Sorry I missed you this morning.
It was great to have you and Dottie here.
Here's the stuff on Chile I mentioned.

Three months before that Clinton-Lamm conversation about the Chilean system, I had a long lunch in Santiago with journalist Joe Klein of Newsweek magazine. A few weeks afterwards, he wrote a compelling article entitled,[font color="green"] "If Chile can do it...couldn´t North America privatize its social-security system?" [/font color]He concluded by stating that "the Chilean system is perhaps the first significant social-policy idea to emanate from the Southern Hemisphere." (Newsweek, December 12, 1994).

I have reasons to think that probably this piece got Clinton’s attention and, given his passion for policy issues, he became a quasi expert on Chile’s Social Security reform. Clinton was familiar with Klein, as the journalist covered the 1992 presidential race and went on anonymously to write the bestseller Primary Colors, a thinly-veiled account of Clinton’s campaign.

“The mother of all reforms”

While studying for a Masters and a Ph.D. in economics at Harvard University, I became enamored with America’s unique experiment in liberty and limited government. In 1835 Alexis de Tocqueville wrote the first volume of Democracy in America hoping that many of the salutary aspects of American society might be exported to his native France. I dreamed with exporting them to my native Chile.

So, upon finishing my Ph.D. in 1974 and while fully enjoying my position as a Teaching Fellow at Harvard University and a professor at Boston University, I took on the most difficult decision in my life: to go back to help my country rebuild its destroyed economy and democracy along the lines of the principles and institutions created in America by the Founding Fathers. Soon after I became Secretary of Labor and Social Security, and in 1980 I was able to create a fully funded system of personal retirement accounts. Historian Niall Ferguson has stated that this reform was “the most profound challenge to the welfare state in a generation. Thatcher and Reagan came later. The backlash against welfare started in Chile.”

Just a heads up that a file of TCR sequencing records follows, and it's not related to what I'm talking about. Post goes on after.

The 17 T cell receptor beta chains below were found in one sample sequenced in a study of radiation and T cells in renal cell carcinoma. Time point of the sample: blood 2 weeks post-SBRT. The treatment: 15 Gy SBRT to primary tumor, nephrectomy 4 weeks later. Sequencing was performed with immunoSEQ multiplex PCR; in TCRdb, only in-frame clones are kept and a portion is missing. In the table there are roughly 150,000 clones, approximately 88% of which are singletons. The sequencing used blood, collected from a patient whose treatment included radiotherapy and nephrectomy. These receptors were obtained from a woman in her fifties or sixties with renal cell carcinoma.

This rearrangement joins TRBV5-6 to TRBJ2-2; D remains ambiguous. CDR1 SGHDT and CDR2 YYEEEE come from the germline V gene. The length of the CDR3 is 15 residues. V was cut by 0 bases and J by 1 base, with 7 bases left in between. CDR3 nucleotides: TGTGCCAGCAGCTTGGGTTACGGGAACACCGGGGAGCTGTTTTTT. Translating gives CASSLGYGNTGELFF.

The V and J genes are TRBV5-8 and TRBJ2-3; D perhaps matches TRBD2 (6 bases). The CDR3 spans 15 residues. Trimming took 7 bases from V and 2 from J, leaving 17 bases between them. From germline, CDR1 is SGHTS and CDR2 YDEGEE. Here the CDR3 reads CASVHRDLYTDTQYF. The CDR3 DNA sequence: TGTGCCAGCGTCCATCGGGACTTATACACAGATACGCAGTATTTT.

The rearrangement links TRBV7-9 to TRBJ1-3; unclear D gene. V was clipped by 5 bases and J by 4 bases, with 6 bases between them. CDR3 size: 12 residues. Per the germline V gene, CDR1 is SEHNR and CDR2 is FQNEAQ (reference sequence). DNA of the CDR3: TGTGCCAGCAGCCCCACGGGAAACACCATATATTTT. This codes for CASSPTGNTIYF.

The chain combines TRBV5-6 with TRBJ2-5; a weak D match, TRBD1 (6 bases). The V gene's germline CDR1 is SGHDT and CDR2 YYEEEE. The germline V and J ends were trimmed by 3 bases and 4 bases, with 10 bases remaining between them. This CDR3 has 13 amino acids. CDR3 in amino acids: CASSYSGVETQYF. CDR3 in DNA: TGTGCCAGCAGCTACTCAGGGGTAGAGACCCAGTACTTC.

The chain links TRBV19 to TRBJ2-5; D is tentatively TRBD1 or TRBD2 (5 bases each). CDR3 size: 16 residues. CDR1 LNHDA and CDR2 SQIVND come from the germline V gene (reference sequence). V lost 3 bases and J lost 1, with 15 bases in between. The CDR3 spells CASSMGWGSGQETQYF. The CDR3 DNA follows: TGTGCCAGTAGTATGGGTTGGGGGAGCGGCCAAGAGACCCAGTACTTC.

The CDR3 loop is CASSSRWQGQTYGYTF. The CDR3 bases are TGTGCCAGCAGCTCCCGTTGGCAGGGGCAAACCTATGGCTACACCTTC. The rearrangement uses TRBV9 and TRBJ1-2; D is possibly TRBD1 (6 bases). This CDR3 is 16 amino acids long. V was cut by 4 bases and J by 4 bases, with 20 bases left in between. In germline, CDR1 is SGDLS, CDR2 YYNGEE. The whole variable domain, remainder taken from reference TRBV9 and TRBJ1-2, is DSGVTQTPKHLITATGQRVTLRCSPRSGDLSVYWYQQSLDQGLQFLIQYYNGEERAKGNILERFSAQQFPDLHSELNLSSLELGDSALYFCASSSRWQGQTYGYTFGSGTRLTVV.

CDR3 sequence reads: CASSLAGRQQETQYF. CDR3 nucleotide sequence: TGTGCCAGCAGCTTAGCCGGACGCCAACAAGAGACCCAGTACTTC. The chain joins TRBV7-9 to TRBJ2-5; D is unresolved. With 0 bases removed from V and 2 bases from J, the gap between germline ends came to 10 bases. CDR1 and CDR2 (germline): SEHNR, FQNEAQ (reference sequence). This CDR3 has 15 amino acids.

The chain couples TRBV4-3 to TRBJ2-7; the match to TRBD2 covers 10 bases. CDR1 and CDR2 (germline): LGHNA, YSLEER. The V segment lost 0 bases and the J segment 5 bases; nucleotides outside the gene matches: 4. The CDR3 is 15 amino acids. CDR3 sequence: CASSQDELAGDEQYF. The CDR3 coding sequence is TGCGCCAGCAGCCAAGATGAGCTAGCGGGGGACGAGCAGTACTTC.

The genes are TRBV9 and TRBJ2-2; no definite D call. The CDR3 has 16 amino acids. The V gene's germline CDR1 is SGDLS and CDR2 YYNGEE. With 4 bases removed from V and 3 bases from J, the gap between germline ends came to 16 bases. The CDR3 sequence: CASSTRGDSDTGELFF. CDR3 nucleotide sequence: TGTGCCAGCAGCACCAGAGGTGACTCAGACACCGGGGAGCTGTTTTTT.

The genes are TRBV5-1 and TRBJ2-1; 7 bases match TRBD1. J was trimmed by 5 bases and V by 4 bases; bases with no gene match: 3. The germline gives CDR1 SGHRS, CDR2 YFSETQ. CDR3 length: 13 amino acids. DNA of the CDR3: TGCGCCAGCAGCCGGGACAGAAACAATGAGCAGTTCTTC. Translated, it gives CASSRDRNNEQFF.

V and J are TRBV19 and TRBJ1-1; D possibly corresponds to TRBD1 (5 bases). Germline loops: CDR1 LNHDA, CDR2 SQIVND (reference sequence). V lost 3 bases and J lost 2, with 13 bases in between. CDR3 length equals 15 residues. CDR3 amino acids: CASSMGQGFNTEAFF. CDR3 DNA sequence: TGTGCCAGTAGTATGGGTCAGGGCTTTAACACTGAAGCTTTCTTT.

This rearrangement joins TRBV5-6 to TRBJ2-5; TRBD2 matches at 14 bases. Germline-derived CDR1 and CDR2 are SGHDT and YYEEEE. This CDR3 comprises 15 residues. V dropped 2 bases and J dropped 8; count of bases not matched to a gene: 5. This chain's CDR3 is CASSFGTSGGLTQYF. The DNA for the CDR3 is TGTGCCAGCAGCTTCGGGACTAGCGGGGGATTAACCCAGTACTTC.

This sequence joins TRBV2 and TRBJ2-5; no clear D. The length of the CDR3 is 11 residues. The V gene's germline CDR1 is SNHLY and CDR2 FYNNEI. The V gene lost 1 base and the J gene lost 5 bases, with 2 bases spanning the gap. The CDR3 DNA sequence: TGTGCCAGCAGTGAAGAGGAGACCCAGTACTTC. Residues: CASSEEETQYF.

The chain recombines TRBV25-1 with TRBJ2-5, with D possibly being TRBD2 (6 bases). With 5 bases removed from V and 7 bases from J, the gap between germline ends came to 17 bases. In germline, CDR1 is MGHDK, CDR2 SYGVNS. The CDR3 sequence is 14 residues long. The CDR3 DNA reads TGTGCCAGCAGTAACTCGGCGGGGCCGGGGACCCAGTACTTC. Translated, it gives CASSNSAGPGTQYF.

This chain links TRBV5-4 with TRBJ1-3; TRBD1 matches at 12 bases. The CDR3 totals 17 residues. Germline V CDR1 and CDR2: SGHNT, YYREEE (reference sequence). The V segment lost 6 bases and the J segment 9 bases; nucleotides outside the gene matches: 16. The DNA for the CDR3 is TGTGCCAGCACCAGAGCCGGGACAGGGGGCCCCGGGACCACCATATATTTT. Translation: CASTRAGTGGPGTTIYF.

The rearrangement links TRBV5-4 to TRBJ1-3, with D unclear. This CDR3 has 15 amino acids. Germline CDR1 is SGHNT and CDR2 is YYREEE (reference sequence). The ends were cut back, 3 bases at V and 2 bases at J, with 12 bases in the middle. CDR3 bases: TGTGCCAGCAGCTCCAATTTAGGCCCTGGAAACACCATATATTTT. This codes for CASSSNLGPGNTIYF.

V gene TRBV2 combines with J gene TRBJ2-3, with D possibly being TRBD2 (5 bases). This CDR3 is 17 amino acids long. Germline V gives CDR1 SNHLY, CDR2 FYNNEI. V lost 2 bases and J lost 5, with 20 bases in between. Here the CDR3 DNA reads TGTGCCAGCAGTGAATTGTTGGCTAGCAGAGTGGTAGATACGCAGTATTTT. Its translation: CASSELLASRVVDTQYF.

But while de Tocqueville’s 1835 treatment contained largely effusive praise of American government, the second volume of Democracy in America, published five years later, strikes a more cautionary tone. He warned that “the American Republic will endure, until politicians realize they can bribe the people with their own money.” In fact at some point during the 20th century, the culture of self reliance and individual responsibility that had made America a great and free nation was diluted by the creation of [font color="green"] “an Entitlement State,”[/font color] reminiscent of the increasingly failed European welfare state. What America needed was a return to basics, to the founding tenets of limited government and personal responsibility.

[font color="green"]In a way, the principles America helped export so successfully to Chile through a group of free market economists needed to be reaffirmed through an emblematic reform. I felt that the Chilean solution to the impending Social Security crisis could be applied in the USA.[/font color]